Johnson Ocheja: A Pilgrim’s Journey; Through the Shades of Yellow is still on view at the African Artists’ Foundation in Lagos, Nigeria until May 28, 2023
For his solo debut, Johnson Ocheja makes his muse the pilgrim archetype. The exhibition depicts a series of portraits, mesmerizing and saturating his canvas through an intense reiteration of the color yellow as an emblem of happiness and bliss. The artist’s subjects are depicted in their gardens of pure delight, enjoying the fruits of their life journey irrespective of the simplicity of their physical reality. The title of the exhibition finds its roots in Ocheja’s pursuit of a symbolic quest, the ultimate journey of the artist, seeking a safe, often solitary space envisaged as a pilgrim’s journey to bliss. The pilgrim is typically associated with religious iconography, but the pilgrim is really anyone who seeks a deeper sense of purpose and significance in life. This questing is part of Ocheja’s journey.
Wangechi Mutu: Intertwined is still on view at The New Museum in New York, United States until June 4, 2023
Representing the full breadth of her practice, the presentation will encompass painting, collage, drawing, sculpture, film, and performance. Wangechi Mutu first gained acclaim for her collage-based practice exploring camouflage, transformation, and mutation. She extends these strategies to her work across various media, developing hybrid, fantastical forms that fuse mythical and folkloric narratives with layered sociohistorical references. Wangechi Mutu: Intertwined will trace connections between recent developments in the artist’s sculptural practice and her decades-long exploration of the legacies of colonialism, globalization, and African and diasporic cultural traditions. At once culturally specific and transnational in scope, Mutu’s work grapples with contemporary realities, while proffering new models for a radically changed future informed by feminism, Afrofuturism, and interspecies symbiosis.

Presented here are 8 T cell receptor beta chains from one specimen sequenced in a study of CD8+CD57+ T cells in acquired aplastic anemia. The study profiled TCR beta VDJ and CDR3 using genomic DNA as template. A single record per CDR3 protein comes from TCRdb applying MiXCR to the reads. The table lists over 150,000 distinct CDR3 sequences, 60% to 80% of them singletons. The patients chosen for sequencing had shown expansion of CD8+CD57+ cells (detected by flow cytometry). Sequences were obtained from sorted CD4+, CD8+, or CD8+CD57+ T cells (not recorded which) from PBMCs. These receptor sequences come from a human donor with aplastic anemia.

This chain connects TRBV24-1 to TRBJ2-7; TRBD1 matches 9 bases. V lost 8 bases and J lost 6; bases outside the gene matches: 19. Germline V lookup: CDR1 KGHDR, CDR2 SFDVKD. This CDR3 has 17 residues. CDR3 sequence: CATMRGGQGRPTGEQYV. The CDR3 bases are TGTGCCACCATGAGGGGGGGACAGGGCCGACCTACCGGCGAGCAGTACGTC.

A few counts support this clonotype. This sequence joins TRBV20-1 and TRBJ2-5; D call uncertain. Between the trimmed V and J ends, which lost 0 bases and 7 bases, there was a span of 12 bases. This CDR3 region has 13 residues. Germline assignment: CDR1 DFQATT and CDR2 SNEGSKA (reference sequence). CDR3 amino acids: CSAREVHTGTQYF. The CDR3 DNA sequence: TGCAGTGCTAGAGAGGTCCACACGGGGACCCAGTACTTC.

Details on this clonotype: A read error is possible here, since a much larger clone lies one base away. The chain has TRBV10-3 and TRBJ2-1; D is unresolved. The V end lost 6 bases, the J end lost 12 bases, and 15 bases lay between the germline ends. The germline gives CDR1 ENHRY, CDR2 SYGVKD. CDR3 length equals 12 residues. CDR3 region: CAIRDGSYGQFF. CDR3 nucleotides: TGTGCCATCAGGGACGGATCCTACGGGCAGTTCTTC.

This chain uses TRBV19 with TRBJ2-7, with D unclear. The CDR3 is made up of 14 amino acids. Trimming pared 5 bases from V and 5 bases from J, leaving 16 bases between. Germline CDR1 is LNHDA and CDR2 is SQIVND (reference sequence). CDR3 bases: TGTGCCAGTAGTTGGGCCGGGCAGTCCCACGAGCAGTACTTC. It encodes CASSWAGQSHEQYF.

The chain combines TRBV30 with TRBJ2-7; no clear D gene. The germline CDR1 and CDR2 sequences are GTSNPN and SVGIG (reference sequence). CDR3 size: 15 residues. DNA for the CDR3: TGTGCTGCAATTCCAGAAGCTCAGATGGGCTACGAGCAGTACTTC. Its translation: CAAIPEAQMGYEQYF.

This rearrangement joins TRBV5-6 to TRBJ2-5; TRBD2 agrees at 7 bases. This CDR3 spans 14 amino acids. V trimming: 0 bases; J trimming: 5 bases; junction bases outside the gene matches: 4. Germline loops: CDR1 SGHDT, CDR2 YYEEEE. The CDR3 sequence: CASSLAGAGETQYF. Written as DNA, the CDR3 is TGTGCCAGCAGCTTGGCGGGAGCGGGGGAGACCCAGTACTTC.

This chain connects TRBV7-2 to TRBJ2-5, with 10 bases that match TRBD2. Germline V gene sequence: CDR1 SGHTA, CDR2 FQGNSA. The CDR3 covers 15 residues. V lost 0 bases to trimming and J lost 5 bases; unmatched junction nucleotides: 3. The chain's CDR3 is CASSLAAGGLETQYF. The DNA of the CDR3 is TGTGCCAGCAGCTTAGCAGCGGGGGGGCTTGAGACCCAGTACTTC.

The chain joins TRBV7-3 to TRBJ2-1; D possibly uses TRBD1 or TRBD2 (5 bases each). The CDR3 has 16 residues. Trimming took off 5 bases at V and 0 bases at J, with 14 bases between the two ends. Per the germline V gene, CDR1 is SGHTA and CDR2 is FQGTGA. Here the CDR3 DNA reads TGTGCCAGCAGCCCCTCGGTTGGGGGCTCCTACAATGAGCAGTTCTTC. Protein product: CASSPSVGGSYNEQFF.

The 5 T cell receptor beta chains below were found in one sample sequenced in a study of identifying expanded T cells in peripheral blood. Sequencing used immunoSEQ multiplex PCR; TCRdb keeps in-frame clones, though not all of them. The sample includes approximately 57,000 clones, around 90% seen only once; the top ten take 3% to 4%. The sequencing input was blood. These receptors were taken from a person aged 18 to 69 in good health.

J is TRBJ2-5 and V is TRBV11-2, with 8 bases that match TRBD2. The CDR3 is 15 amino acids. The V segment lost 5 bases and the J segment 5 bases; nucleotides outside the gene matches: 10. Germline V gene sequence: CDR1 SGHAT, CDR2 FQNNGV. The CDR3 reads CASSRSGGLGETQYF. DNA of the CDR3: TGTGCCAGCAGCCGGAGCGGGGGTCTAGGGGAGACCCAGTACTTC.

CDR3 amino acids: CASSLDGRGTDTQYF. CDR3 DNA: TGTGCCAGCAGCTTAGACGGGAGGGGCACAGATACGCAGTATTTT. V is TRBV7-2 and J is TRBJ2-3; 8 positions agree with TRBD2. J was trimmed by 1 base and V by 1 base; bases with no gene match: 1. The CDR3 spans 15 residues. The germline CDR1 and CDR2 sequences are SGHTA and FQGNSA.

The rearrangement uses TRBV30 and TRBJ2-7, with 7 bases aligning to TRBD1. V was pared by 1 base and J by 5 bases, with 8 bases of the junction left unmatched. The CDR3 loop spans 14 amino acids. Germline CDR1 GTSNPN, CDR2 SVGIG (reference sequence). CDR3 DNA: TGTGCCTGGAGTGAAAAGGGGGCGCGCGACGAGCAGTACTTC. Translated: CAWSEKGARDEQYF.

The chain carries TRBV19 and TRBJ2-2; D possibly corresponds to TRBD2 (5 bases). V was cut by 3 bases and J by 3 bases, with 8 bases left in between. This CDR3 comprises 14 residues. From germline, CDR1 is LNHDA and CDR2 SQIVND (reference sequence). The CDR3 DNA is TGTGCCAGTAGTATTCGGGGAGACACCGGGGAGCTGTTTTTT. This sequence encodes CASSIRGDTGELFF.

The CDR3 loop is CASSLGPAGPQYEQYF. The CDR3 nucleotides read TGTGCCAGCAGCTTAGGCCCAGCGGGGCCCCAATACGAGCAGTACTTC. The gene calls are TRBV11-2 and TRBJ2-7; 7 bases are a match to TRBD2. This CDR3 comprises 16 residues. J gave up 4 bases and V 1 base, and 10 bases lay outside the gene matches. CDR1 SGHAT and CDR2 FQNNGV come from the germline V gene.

Stan Douglas: 2011 ≠ 1848 is still on view at Remai Modern in Saskatoon, Canada until June 4, 2023
In this exhibition, Stan Douglas connects points of social rupture, rendering in minute detail and with technical ingenuity historic moments of protest, riot, and occupation from 2011 that echoed upheavals that swept Europe in 1848. The exhibition features five large-scale panoramic photographs depicting different protests and riots from 2011: the start of the Arab Spring in Tunis on January 12 with sit-ins and protests along Avenue Habib Bourguiba; the Stanley Cup riot in Vancouver on June 15; clashes between youth and police in London on August 9; and the arrest of Occupy Wall Street protestors on Brooklyn Bridge in New York on October 1. Douglas created the images by combining meticulous and elaborate re-enactments of the events, high-resolution plate shots of each city site, together with aerial documentary footage.
Africam EXPLORO is still on view at The Black Liquid Art Gallery in Viterbo, Italy until June 12, 2023
The name of the project Africam EXPLORO, refers to the Latin locution that means to make a reconnaissance in Africa, the twelve artists in the exhibition represent the tradition and aesthetic influences of their country that with a temporal acceleration have in a few years merged their culture with the global one, giving us back works with a current visual impact, but impregnated with an Afrocentricity that is again influencing Western aesthetics. One of the main challenges when it comes to contemporary African art is its vast and heterogeneous nature, encompassing a wide variety of forms, languages, and artists. As a result, it is not possible to analyze contemporary African art individually, but instead we can examine the different critical perspectives that have emerged over the years. Moving in a visually appealing direction Africam EXPLORO aims to highlight the international debate that has developed around this topic.
RMB Latitudes will open at Shepstone Gardens in Johannesburg, South Africa from May 26-28, 2023
RMB Latitudes is an artist-forward event with a focus on discovery and development. In addition to traditional art fair booths, galleries, curators and artists will be encouraged to create their own unique exhibition spaces, in response to the unexpected and intimate venue, Shepstone Gardens. Central to the curation of this edition is sculpture, as well as solo and duo artist presentations. In this edition, artists and exhibitors from across the continent will transform Shepstone Gardens, a magnificent three-acre property, into a curated celebration of art from Africa. Visitors can enjoy some of the finest of African contemporary art and creativity, while strolling through an iconic Johannesburg garden and enjoying art talks and walkabouts, contemporary dining experiences, champagne, wine and gin bars.